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I agree. Arcing to negative will kill my ECU. I checked the seating of the center wire in the coil, and really doubt it was seated correctly. I moved the isolation cap a bit further down the cable, to be able to protrude the wire connecter further into the coil. I did not start the engine after that.

I do have the impression, that the arcing was due to that and could have been solved now by setting the wire in better. 


Still, I am doubting the condition of my coil. The resistance & Richness of fuel mixture.


From EE-34:



My combination is 1.3 (external resister) +1.8 (coil) = 3.1ohm which obviously is more than the 2 ohm, suggested to replace the ignition coil.


So I think I need a low ohm new ignition coil.



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I don't know how much modifying you want to do but here are a couple of links about replacing your ignition module and coil, and getting rid of the ballast resistor.  All of which will give you a stronger and more dependable spark.  These old ignition modules are dying at a regular rate after 40 + years, and the ballast resistors go bad also.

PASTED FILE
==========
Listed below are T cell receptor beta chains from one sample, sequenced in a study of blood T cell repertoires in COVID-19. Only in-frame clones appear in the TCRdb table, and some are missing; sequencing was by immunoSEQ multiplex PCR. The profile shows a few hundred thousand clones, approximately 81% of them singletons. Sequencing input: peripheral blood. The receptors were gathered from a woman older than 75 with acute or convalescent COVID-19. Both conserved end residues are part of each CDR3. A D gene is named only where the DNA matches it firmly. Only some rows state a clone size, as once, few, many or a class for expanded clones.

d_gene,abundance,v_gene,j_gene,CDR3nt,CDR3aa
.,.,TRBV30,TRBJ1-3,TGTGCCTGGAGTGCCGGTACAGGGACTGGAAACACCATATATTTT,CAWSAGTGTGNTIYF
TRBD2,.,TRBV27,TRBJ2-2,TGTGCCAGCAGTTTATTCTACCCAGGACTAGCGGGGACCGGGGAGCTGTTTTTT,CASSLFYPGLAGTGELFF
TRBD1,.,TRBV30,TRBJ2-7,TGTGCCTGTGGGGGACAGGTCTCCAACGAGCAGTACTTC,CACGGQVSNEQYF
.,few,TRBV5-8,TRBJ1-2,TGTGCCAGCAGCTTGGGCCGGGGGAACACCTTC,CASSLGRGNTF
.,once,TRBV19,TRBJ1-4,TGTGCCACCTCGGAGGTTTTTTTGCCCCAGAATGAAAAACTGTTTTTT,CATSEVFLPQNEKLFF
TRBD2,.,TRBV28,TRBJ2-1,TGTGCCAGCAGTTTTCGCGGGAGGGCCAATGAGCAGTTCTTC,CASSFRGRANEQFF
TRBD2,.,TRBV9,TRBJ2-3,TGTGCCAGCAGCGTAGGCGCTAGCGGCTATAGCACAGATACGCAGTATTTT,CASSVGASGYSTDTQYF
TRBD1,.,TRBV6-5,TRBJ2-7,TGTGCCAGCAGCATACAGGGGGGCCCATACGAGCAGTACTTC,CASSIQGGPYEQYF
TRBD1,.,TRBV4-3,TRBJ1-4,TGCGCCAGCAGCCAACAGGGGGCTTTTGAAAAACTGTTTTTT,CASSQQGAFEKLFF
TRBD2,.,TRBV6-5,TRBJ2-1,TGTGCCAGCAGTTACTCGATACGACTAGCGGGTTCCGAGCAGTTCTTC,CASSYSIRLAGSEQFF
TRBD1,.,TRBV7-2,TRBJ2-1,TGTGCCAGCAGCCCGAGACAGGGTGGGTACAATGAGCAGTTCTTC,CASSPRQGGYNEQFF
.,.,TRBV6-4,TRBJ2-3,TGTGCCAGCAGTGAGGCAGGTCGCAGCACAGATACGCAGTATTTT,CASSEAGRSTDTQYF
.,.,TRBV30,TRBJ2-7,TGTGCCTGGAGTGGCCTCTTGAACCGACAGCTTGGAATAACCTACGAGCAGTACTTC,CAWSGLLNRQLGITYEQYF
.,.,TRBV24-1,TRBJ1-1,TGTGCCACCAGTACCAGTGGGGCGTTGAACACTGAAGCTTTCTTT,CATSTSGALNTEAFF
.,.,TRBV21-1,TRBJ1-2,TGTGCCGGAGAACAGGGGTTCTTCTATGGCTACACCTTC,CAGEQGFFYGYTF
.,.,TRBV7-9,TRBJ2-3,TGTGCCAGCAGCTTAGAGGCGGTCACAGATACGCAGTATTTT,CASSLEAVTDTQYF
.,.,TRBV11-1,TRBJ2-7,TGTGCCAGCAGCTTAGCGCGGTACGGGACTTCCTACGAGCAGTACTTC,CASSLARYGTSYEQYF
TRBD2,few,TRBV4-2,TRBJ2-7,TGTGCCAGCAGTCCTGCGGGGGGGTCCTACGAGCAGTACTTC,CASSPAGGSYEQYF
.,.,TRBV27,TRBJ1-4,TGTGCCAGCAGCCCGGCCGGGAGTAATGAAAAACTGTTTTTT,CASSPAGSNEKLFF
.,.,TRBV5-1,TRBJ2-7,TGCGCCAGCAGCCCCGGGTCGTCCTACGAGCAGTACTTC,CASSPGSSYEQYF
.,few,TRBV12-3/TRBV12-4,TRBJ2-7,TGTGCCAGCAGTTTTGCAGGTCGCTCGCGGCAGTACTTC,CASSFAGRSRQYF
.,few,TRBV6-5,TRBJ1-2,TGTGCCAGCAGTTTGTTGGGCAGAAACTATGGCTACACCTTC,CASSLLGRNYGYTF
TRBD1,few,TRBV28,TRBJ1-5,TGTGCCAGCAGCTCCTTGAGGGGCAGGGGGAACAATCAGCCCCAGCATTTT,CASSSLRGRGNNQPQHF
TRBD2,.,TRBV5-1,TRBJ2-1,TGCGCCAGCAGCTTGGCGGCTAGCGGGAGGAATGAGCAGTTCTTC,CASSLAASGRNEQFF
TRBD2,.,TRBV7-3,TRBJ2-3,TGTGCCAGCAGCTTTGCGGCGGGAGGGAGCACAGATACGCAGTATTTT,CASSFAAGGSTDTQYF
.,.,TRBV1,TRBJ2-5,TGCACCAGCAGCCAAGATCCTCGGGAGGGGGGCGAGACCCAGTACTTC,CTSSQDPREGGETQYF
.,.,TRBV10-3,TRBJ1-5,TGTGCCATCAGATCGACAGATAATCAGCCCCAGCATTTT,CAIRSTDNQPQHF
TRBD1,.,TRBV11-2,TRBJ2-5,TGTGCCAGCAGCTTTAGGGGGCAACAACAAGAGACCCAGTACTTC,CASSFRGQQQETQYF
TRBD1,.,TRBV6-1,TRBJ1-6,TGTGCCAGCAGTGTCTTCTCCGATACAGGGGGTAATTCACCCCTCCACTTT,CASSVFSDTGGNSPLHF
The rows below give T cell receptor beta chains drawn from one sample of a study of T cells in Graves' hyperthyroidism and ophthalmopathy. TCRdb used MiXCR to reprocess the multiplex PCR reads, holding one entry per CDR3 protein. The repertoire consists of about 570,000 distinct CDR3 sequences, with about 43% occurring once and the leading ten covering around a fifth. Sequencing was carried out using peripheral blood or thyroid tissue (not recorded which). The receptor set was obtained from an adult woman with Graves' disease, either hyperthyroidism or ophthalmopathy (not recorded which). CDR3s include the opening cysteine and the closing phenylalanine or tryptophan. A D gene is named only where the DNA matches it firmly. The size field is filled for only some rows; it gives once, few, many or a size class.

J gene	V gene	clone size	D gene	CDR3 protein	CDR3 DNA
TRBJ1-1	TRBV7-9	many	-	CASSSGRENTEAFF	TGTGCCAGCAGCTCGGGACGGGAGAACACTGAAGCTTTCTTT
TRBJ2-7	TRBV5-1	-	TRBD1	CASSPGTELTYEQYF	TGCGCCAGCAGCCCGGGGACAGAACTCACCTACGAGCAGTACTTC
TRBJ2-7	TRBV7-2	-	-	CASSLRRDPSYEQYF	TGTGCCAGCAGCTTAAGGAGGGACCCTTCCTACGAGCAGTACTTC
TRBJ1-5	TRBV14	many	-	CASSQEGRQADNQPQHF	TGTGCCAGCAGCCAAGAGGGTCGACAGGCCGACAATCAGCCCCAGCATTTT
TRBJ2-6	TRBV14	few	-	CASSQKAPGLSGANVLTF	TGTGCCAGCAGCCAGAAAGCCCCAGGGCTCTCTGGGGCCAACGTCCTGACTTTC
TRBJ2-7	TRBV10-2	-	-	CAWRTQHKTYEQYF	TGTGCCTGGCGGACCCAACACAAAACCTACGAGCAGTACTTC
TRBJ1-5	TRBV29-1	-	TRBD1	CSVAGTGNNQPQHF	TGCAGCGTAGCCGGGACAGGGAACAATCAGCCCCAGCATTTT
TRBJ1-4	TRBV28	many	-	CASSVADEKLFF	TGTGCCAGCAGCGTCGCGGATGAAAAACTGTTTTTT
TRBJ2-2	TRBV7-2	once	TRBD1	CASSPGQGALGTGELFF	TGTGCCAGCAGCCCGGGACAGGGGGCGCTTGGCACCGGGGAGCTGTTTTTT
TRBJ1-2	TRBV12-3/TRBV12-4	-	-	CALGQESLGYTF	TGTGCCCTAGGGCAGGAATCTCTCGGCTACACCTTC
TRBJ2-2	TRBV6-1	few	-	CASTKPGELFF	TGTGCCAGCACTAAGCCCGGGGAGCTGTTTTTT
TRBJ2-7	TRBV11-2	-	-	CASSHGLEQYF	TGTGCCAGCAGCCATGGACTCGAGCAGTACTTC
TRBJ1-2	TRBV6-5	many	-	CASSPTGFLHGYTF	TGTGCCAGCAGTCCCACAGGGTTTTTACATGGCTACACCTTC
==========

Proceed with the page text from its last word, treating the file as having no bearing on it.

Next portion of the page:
It's easy to do and easily reversed if you need to.  And pretty cheap.


One of the guys is from your area of the world.







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  • 2 weeks later...




will a HEI module also work with the stock point contacts in the distributer?


What startup resistance, and running resistance would it need for a coil with the HEI installed, with point distributer?

I have purchased a low resistance Flame thrower II (0.6 ohm) which firstly I was planning to replace just the current 1,8 ohm coil. This to see if my issue is solved.

If that does not give improvement, I will put in the HEI module (pertronix d2000) and replace the stock ignition module. As I understand, the external resister can then be bypassed, but will the coil not need to be with a higher resistance than 0.6ohm (I could put in my 1.8 Ohm old one)? 


Hope you could advise me here.


Thx, Joost



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1976 should not have points, it should have a magnetic pickup system.  The GM HEI module is designed for that type of system that's why it works well in the Nissan application.


The 0.6 ohm Flame Thrower should work well with the HEI module.